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Fascism then and now? Or why history matters 

By Jennifer Evans      

The parallels between then and now are unmistakable. Yet there are important differences between how past populist-leaning governments on the left as well as the right have sought out the support of the people. Historians of Europe and Germany have been swift to take up the pen and lend our expertise to nuance the current debate. The New Fascism Syllabus curates the best of these articles from practitioners at the height of the craft and brings them to a wider public.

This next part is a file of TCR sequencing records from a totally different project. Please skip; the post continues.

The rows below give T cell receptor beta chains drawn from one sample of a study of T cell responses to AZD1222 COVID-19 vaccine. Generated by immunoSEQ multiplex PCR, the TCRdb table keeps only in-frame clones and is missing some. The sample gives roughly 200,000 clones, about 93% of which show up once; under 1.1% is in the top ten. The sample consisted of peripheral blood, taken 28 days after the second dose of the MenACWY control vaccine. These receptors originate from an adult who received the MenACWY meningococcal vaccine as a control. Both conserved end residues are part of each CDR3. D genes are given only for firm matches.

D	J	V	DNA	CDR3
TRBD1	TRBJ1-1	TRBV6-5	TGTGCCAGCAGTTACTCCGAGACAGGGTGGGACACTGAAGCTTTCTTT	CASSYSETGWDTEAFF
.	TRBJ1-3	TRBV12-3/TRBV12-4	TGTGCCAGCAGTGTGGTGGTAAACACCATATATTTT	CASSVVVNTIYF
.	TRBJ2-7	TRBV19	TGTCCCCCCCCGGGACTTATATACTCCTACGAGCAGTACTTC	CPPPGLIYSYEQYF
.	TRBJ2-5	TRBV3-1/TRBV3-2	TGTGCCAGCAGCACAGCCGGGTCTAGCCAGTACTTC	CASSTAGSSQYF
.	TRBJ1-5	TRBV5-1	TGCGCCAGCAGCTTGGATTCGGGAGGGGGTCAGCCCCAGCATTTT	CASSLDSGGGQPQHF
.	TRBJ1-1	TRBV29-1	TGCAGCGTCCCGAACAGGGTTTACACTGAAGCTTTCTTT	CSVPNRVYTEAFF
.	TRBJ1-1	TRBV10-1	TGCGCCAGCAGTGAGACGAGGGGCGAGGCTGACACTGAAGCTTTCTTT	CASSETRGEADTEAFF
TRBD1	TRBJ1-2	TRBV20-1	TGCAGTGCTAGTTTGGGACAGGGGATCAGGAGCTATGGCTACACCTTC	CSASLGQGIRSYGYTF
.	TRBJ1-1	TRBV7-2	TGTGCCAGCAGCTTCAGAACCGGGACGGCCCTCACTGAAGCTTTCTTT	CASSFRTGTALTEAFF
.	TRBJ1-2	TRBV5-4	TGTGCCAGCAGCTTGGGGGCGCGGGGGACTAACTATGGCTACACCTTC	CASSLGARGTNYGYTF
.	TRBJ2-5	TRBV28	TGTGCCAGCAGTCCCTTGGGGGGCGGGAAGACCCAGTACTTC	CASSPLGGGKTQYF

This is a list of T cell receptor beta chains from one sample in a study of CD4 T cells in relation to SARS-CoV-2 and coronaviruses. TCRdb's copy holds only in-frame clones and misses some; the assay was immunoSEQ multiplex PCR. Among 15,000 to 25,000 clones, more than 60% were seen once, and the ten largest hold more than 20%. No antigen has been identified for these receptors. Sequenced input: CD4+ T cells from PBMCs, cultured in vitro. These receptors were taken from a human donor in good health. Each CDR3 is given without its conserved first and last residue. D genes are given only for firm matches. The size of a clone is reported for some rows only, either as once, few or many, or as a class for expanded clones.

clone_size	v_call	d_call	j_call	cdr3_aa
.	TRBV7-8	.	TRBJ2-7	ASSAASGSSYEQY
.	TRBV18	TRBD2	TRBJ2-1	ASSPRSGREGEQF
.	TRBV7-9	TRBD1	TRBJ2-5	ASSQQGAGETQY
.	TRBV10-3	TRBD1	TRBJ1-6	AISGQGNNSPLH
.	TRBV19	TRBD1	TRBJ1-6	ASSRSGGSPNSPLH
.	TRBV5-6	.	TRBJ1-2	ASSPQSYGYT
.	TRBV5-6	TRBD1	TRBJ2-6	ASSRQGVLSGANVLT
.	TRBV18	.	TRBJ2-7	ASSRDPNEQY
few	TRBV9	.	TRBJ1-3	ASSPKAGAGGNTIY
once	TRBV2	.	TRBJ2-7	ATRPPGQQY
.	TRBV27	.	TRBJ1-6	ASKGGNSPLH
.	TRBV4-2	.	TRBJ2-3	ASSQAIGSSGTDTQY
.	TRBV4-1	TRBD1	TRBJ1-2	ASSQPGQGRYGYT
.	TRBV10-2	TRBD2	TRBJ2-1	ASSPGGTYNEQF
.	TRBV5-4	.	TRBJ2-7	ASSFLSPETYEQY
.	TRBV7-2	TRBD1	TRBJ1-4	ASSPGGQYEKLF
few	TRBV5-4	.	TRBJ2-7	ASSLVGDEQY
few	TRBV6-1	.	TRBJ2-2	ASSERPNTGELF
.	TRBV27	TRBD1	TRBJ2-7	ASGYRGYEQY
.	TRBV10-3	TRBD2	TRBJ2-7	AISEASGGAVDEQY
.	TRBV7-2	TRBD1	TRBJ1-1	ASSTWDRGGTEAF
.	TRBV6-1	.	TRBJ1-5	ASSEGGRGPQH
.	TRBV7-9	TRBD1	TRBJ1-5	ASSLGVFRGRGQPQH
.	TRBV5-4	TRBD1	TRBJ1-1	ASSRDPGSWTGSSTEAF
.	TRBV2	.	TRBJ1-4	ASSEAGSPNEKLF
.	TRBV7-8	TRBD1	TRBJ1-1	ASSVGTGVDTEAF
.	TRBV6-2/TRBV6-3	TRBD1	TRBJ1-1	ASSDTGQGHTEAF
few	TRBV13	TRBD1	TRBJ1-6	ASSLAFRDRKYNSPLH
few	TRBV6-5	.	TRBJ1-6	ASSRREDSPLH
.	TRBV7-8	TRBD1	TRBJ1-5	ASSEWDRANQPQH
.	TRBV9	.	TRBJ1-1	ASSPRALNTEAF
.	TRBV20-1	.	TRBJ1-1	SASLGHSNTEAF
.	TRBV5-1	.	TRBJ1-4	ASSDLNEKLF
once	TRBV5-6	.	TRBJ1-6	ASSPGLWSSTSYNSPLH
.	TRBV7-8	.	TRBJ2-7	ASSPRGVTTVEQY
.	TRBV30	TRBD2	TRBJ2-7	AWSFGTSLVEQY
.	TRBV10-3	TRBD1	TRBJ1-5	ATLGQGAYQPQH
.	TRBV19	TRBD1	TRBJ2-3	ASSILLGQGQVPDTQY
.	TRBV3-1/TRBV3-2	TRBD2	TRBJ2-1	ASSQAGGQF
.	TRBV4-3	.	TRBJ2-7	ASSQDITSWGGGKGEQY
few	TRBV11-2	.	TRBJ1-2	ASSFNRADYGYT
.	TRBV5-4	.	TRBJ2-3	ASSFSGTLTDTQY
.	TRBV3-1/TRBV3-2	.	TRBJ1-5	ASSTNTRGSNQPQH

Protesters, pictured last week in Ottawa outside the U.S. Embassy. History tells us that an active, engaged citizenry is also a vigilant one. Perhaps this is the most important lesson of all. The Hill Times photograph by Sam Garcia
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OTTAWA—Everywhere we turn, people are talking about history. And not just any historical event. Our eyes are trained on the rise of fascism in the 1930s and whether we are living through a similar historical moment today. There can be no doubt about a sea change in how the United States is being governed in the short weeks since the inauguration of President Donald Trump. But can this be likened to Germany in 1933 and to the crisis

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